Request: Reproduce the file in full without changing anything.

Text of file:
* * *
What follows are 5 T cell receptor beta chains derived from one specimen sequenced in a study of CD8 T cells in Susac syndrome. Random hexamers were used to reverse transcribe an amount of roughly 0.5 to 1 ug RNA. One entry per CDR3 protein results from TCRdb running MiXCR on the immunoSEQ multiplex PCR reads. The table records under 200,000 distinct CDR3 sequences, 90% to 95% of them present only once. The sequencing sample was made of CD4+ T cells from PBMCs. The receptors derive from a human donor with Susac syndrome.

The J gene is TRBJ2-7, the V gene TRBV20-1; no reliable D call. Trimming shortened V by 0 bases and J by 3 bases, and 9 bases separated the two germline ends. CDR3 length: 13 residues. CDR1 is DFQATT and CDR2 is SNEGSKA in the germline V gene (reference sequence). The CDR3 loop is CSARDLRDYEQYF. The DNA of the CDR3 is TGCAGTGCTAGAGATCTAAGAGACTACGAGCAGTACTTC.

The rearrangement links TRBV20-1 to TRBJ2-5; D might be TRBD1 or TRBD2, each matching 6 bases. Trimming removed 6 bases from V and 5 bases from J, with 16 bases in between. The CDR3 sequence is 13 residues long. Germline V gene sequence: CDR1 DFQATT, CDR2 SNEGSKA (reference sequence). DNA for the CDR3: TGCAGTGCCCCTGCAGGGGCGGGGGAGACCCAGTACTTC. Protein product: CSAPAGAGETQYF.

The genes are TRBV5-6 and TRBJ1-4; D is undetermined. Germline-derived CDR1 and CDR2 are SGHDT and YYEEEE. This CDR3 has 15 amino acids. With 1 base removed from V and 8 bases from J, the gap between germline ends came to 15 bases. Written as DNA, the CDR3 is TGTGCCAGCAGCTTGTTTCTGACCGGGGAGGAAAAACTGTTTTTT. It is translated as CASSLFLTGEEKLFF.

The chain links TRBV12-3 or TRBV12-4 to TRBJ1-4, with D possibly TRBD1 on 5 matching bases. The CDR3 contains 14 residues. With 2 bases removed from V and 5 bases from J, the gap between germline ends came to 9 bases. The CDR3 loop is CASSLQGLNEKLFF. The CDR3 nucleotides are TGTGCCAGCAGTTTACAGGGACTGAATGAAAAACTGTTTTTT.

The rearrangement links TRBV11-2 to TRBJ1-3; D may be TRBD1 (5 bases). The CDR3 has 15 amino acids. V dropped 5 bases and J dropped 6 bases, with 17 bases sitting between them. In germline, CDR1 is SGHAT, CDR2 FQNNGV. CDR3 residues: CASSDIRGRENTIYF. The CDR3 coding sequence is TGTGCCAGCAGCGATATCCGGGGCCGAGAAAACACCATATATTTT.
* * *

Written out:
What follows are 5 T cell receptor beta chains derived from one specimen sequenced in a study of CD8 T cells in Susac syndrome. Random hexamers were used to reverse transcribe an amount of roughly 0.5 to 1 ug RNA. One entry per CDR3 protein results from TCRdb running MiXCR on the immunoSEQ multiplex PCR reads. The table records under 200,000 distinct CDR3 sequences, 90% to 95% of them present only once. The sequencing sample was made of CD4+ T cells from PBMCs. The receptors derive from a human donor with Susac syndrome.

The J gene is TRBJ2-7, the V gene TRBV20-1; no reliable D call. Trimming shortened V by 0 bases and J by 3 bases, and 9 bases separated the two germline ends. CDR3 length: 13 residues. CDR1 is DFQATT and CDR2 is SNEGSKA in the germline V gene (reference sequence). The CDR3 loop is CSARDLRDYEQYF. The DNA of the CDR3 is TGCAGTGCTAGAGATCTAAGAGACTACGAGCAGTACTTC.

The rearrangement links TRBV20-1 to TRBJ2-5; D might be TRBD1 or TRBD2, each matching 6 bases. Trimming removed 6 bases from V and 5 bases from J, with 16 bases in between. The CDR3 sequence is 13 residues long. Germline V gene sequence: CDR1 DFQATT, CDR2 SNEGSKA (reference sequence). DNA for the CDR3: TGCAGTGCCCCTGCAGGGGCGGGGGAGACCCAGTACTTC. Protein product: CSAPAGAGETQYF.

The genes are TRBV5-6 and TRBJ1-4; D is undetermined. Germline-derived CDR1 and CDR2 are SGHDT and YYEEEE. This CDR3 has 15 amino acids. With 1 base removed from V and 8 bases from J, the gap between germline ends came to 15 bases. Written as DNA, the CDR3 is TGTGCCAGCAGCTTGTTTCTGACCGGGGAGGAAAAACTGTTTTTT. It is translated as CASSLFLTGEEKLFF.

The chain links TRBV12-3 or TRBV12-4 to TRBJ1-4, with D possibly TRBD1 on 5 matching bases. The CDR3 contains 14 residues. With 2 bases removed from V and 5 bases from J, the gap between germline ends came to 9 bases. The CDR3 loop is CASSLQGLNEKLFF. The CDR3 nucleotides are TGTGCCAGCAGTTTACAGGGACTGAATGAAAAACTGTTTTTT.

The rearrangement links TRBV11-2 to TRBJ1-3; D may be TRBD1 (5 bases). The CDR3 has 15 amino acids. V dropped 5 bases and J dropped 6 bases, with 17 bases sitting between them. In germline, CDR1 is SGHAT, CDR2 FQNNGV. CDR3 residues: CASSDIRGRENTIYF. The CDR3 coding sequence is TGTGCCAGCAGCGATATCCGGGGCCGAGAAAACACCATATATTTT.